This week's Big Christian News is that trendsetting preacher Rob Bell is a universalist. Or so one would understand from any one of dozens of blog posts and their reposting on social media.
Bell's latest book, Love Wins, is the object of prepublication publicity that says/hints/teases that the author denies the reality of eternal punishment for unbelievers in hell.
SWNID is no big fan of Bell's. We've spent too much precious SWNIDish time telling students that if they want to refer to rabbinic tradition, they ought to confirm the quotations before repeating what Bell has famously said. He tends to make stuff up to illustrate his points. Not that in doing so he totally misrepresents the ancient material. He'd just be well advised not to call something a quotation that isn't.
But in Bell's provisional defense, we have wondered whether he was denying everything people said he was denying. The available quotes are brief, and the promotional blurbs have obvious ambiguities about them. Publishers, even Christian ones, aren't above heightening the controversy to boost sales. Whatever. Time will tell. And we haven't the time to preside over Bell's heresy trial.
But enter into the discussion another iconoclast of evangelicalism, Scot McKnight. His post on Bell notes well that evangelicals these days, especially younger ones, have all kinds of revisionist positions on who gets punished and how. And before we oldsters start boiling tar and gathering feathers, McKnight rightly points out that these revisionist views have as more to do with the struggle to come to terms with difficult issues of justice and mercy as they do with sitting lightly to biblical authority or the historic views of the church. Many folk question whether, as they would put it, God can be just in torturing people without end. There are substantial ways to respond to that objection, but it remains a substantial objection for many, and by its nature one that ought not be taken lightly.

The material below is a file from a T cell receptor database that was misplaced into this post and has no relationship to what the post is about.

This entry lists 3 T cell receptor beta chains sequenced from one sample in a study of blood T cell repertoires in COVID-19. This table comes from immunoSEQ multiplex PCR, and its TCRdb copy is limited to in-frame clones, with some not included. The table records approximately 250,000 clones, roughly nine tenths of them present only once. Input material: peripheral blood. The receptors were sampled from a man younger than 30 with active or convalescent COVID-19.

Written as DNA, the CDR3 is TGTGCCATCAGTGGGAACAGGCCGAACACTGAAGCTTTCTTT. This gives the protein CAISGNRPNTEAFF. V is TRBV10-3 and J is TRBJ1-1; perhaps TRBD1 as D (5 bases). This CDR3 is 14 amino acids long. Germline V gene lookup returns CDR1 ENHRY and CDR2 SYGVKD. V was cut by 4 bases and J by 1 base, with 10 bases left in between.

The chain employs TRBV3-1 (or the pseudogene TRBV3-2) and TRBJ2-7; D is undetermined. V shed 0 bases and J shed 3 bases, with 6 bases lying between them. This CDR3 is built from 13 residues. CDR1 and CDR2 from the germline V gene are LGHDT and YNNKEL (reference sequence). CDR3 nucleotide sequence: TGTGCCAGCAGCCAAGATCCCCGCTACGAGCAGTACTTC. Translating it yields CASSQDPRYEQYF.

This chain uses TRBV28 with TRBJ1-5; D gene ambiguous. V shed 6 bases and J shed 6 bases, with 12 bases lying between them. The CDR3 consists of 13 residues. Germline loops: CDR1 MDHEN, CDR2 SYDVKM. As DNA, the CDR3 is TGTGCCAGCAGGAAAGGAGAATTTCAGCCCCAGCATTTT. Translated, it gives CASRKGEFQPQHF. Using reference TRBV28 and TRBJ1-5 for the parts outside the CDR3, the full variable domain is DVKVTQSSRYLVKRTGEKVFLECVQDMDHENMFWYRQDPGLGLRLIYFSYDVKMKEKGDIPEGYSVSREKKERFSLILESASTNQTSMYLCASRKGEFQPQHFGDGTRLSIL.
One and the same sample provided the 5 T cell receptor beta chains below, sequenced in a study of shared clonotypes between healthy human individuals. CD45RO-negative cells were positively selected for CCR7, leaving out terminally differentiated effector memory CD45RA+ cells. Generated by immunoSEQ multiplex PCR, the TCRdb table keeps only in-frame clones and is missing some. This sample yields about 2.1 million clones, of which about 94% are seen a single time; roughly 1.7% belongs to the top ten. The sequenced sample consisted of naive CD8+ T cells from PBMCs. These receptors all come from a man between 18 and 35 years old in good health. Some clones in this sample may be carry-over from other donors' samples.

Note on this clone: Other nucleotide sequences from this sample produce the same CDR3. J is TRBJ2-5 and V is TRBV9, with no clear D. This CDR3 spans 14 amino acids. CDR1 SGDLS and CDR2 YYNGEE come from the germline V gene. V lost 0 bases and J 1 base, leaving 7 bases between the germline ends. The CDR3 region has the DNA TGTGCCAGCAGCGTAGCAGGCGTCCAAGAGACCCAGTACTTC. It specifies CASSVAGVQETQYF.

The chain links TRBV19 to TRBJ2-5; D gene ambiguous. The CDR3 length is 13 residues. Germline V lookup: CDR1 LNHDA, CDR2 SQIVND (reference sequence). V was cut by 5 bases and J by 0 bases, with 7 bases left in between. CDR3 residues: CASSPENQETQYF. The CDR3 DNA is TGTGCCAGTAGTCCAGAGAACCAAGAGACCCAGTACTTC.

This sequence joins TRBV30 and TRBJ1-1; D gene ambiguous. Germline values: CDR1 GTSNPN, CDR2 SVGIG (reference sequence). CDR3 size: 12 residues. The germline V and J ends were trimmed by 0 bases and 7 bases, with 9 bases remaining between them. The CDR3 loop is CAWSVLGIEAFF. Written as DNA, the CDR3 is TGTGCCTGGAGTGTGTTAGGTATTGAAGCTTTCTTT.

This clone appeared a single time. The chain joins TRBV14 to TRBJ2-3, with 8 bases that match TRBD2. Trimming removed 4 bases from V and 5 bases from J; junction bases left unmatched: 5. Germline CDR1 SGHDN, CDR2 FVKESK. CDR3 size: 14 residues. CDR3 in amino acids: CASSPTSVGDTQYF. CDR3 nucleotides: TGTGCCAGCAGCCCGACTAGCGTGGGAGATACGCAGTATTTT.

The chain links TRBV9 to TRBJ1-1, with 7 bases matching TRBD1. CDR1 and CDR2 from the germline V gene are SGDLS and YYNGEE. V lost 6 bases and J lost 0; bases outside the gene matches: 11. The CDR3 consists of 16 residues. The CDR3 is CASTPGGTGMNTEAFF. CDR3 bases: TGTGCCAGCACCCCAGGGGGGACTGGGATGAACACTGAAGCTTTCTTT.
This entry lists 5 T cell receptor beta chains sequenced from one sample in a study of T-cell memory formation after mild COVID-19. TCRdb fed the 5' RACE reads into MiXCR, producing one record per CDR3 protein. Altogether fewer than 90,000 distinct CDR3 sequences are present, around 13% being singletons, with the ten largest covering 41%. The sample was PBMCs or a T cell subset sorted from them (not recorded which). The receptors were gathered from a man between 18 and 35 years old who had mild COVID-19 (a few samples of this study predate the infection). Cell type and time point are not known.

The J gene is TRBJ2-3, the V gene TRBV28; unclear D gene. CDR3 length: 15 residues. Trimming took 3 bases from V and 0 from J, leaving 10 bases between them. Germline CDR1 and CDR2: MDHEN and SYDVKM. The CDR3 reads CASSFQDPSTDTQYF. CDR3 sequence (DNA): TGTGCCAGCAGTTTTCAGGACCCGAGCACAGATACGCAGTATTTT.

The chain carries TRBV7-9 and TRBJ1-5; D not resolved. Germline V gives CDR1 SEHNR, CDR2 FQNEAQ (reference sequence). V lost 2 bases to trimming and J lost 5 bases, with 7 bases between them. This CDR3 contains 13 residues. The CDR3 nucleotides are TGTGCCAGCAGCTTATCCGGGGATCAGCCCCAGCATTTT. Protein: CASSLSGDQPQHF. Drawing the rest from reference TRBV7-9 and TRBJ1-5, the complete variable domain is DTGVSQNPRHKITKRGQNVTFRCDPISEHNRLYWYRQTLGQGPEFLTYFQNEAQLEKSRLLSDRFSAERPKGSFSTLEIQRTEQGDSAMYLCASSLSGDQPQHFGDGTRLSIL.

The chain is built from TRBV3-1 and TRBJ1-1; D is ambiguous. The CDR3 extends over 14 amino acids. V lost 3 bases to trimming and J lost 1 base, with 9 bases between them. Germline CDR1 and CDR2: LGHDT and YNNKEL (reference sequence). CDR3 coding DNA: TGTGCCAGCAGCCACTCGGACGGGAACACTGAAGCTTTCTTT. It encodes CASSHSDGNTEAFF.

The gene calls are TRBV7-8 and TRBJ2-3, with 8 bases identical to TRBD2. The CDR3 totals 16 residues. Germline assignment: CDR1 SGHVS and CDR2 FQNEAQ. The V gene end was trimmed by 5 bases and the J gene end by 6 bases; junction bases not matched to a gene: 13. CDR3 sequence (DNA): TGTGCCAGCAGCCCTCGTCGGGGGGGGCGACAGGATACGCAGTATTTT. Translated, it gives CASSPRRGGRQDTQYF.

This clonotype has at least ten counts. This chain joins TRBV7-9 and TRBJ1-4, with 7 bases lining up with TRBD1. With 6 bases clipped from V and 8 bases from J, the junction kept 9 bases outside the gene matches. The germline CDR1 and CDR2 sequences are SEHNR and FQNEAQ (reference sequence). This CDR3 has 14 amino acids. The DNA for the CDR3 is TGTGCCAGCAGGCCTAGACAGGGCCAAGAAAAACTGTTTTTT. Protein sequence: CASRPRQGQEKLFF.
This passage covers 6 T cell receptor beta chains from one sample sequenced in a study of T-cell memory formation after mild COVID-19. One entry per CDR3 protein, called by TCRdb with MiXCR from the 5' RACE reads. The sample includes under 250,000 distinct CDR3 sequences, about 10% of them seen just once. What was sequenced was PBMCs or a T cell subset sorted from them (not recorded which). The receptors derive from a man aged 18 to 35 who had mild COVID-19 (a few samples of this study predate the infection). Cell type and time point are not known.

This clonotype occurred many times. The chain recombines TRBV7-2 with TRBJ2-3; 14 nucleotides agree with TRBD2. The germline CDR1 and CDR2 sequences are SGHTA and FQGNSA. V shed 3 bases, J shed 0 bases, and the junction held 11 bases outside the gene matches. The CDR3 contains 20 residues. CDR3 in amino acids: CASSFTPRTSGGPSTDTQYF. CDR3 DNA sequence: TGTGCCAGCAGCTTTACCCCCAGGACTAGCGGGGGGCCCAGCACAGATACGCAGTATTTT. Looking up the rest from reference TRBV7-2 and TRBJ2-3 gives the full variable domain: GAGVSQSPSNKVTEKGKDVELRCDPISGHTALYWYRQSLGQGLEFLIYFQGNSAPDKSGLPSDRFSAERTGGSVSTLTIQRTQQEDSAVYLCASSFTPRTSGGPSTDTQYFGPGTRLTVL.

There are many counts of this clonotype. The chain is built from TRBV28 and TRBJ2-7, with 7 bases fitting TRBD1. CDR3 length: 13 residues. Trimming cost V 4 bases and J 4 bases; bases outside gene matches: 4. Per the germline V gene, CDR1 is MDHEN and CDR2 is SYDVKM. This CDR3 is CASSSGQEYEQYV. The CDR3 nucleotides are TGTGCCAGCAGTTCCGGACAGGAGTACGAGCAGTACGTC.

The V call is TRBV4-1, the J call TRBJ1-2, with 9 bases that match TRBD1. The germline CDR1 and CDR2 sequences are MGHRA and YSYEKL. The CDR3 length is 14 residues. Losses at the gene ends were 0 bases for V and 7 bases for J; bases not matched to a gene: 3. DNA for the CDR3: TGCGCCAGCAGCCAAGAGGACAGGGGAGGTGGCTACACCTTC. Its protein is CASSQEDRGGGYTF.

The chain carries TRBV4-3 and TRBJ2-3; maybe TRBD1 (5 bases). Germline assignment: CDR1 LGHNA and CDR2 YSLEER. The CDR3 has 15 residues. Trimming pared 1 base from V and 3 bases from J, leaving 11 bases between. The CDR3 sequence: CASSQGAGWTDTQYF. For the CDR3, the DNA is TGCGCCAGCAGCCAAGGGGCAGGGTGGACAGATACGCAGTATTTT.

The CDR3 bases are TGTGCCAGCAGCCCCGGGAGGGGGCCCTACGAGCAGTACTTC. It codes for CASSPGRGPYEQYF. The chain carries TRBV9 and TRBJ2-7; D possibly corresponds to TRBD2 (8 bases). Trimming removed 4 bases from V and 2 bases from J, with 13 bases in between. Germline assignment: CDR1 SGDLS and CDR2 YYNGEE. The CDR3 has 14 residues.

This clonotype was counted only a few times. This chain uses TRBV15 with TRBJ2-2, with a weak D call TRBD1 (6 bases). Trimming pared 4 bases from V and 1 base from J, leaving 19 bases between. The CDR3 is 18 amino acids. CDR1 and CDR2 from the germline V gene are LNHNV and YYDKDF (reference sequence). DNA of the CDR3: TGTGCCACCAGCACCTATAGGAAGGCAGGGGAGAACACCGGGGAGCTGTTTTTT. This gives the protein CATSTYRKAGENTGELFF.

But SWNID would like to add something to McKnight's helpful caveat about lightly bifurcating or dismissing the controversy. It is this: these various theological "alternatives" to everlasting punishment in hell all present something that, in light of what the gospel offers positively, is utterly tragic, repugnant, fearsome and awful to contemplate. The life that God gives in Christ is too great and precious to miss out on, even for a little while. Whether its annihilation or temporary punishment or both--or the traditional notion of everlasting torment--that awaits the person who doesn't receive the gift, it is terrible, terrible to consider.
SWNID cannot bear the thought of ceasing to exist. It is hopelessly miserable. There is nothing to celebrate in the idea that death is the end of consciousness, or that there's some end to consciousness beyond death. Only when life has become death already is there anything there to embrace, and it crushes our spirit even to consider such a thing.
SWNID cannot bear the thought of being excluded from blessedness offered, even if that exclusion will one day end. Who wants to be outside the party looking in, especially this party?
We applaud those who claim the bravery to face such ends with equanimity. And we smirk as we do so, because we don't believe their bravado.
Note well what we say. Professionally and personally, we don't think that the Bible is concerned to tell us exactly what the unredeemed experience in eternity in a way that settles the current discussion that McKnight nicely describes. We do think that the Bible describes that reality well enough to make clear that no one would ever, ever want to experience it, whatever it is. On top of that, the gospel's blessing is so good--so very good, now and forever--that we don't need more information or more of a threat to embrace it and celebrate it.
Chill, Christian peeps. The likes of Rob Bell, whatever he actually says in his book, isn't changing the balance of the situation. God's life is so good that its loss is the worst that we can imagine, however we understand it.